Another writing mentor says that plot is clearly one of my strong points.

And yet more readers claim that the relationship dynamics between my characters feel utterly real.

 

How much research do you do for your work? What’s the wildest subject you’ve looked at? A surprising amount! I’ve heard those who don’t write fantasy speculate that fantasy writers need do no research at all: they can just make it all up.

Nope!

Because my world is make-believe featuring magic and fantastical creatures, it is all the more important that I get the details of living there right. Horses better behave like the real beasts. The combination of wet and cold better be appropriately dangerous. Travel attempted under medieval conditions better be realistically inconvenient. And so on.

I’ve researched the horse sandals of the ancient Romans (horseshoes weren’t invented until 500CE), the forging of Bronze Age swords, the details of how fishes’ gills work, and more.

 

How influential is storytelling to our culture? To be human is to be a storyteller. We remember our past with story. We predict and plan for our future with story. We make meaning out of our present with story. We cannot be ourselves without story.

That’s an existential answer to a more grounded question, but I stand by it. 😉

 

Which authors have influenced you the most? I love the sense of wonder present in the fantasy of Robin McKinley. I adore the cultural creativity in C.J. Cherryh’s Foreigner series. The poetry of Patricia McKillip’s storytelling inspires me. And the great characters within the amazing worlds of Lois McMaster Bujold carry me completely out of myself.

 

What is your writing space like? All I need is my laptop! I prefer quiet, but I can write amidst noise and hullabaloo if need be. (I learned how when my kids were still little and would nestle against me while I tapped away on my keyboard.) When I had a badly broken foot (doctor’s orders to keep it elevated and bearing no weight for 10 weeks, so as to avoid surgery), I learned to write while semi-reclining on the couch. I got so used to this position that I use it still!

 

Tell us about your latest piece? My novel The Tally Master released in April 2017. Here’s a little bit about it:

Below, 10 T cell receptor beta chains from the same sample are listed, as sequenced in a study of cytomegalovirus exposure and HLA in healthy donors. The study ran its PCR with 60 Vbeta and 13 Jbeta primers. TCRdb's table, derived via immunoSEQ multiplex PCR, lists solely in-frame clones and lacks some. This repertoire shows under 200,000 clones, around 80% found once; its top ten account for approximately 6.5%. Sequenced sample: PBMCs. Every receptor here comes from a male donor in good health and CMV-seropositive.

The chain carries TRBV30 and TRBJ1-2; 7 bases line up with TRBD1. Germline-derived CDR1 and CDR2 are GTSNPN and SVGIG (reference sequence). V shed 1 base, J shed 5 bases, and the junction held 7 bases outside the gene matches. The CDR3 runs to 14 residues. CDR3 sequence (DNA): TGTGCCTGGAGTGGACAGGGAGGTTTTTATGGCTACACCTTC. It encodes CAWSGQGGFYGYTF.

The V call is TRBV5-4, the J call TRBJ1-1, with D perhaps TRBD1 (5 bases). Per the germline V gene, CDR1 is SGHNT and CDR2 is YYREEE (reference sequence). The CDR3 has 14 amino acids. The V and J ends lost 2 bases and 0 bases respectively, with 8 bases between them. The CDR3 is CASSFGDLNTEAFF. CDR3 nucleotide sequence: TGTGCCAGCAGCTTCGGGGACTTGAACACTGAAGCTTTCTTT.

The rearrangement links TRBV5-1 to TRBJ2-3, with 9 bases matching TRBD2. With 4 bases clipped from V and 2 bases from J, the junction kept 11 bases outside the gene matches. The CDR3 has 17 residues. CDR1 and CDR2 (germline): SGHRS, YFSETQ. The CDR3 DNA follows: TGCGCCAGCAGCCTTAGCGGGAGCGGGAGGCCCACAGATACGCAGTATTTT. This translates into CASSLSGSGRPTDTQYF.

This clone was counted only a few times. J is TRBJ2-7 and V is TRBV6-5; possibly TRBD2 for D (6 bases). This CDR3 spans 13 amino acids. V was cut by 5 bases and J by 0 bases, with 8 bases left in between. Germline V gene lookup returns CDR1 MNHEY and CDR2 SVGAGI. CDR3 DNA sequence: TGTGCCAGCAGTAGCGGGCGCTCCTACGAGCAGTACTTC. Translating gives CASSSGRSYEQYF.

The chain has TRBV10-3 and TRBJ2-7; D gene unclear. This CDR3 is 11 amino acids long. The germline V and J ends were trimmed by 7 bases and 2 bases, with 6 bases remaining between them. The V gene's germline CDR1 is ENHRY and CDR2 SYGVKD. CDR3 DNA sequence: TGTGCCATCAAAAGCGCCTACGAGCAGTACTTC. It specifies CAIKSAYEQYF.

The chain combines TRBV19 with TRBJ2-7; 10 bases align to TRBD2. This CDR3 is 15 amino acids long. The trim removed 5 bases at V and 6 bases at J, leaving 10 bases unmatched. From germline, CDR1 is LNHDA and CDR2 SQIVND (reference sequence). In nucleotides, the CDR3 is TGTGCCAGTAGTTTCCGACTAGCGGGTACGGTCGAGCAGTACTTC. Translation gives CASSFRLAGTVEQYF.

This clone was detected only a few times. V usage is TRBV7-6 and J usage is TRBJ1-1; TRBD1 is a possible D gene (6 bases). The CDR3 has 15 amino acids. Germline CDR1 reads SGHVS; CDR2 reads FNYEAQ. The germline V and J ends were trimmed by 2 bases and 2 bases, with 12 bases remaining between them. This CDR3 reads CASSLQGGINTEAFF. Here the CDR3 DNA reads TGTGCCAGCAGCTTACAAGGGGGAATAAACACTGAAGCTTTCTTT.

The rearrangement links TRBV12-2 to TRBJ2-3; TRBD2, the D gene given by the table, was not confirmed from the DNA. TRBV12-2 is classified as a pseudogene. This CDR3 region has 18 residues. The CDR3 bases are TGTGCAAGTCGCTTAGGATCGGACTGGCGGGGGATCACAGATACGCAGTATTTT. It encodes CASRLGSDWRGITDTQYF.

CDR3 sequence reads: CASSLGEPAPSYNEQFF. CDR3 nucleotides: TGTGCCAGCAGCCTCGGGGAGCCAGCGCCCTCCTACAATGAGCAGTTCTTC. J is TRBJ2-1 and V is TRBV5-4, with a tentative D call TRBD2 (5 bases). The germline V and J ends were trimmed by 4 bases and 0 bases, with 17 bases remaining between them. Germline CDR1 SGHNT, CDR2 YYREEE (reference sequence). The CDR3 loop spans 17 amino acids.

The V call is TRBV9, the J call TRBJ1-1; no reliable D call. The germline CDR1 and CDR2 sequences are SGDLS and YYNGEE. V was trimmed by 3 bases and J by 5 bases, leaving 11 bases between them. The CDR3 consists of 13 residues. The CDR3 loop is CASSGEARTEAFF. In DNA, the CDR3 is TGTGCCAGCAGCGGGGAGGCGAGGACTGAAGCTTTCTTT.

Seven years ago, reeling from a curse in the wake of battle, Gael sought sanctuary and found it in a most perilous place.

The citadel of a troll warlord—haunt of the desperate and violent—proves a harsh refuge for a civilized mage. But Gael wields power enough to create an oasis of order amidst the chaos.

Set in the Bronze Age of my North-lands, The Tally Master brings mystery and secrets to epic fantasy in a suspenseful tale of betrayal and redemption.

 

What’s your next writing adventure? I’m really excited about the novel I’m working on now. Its tentative title is To Thread the Labyrinth. Here’s a bit about it:

Ohtavie de Bellay craves safety. Craves obscurity. She seeks solitude and secrecy and shadows. Because only hiding holds death at bay.

But Ohtavie fears that all her care—decades of prudence—won’t be enough. No, she knows it won’t save her.

One day an angry mob will come to drag her forth from her long retreat and stone her. Or pinion her within her refuge and burn it down around her. Or, worst of all, summon the executioner who will hold her unmoving with his enigmatic magic, while his great axe parts her head from her living body with brutal precision.

So Ohtavie lurks and hides and fights her fears alone.

Until that one day arrives, bringing…no mob, no stones, no flames, and no axe.

Just one sweet-faced girl who threatens Ohtavie with something more perilous still.

A gripping story of quiet courage and fortitude.

 

Is there a message in your books? I don’t deliberately include a message, but I suspect my most cherished beliefs seep into my fiction.

There is hope. If the first attempt fails—or the second, or the third—try again. How you do a thing will shape who you become, as well as the ultimate result. You are loved. There is beauty in existence. ‘All shall be well, and all shall be well, and all manner of thing shall be well.’

 

Links

Website: http://jmney-grimm.com/

Facebook: https://www.facebook.com/profile.php?id=100009200970533

Twitter: https://twitter.com/JMNeyGrimm

Goodreads Author Page: https://www.goodreads.com/author/show/315055.J_M_Ney_Grimm

Amazon Author Page: https://www.amazon.com/J.M.-Ney-Grimm/e/B006QRFNAS/

 

J.M. Ney-Grimm lives with her husband and children in Virginia, just east of the Blue Ridge Mountains. She’s learning about permaculture gardening and debunking popular myths about food. The rest of the time she reads Robin McKinley, Diana Wynne Jones, and Lois McMaster Bujold, plays boardgames like Settlers of Catan, rears her twins, and writes stories set in her troll-infested North-lands.

Advertisements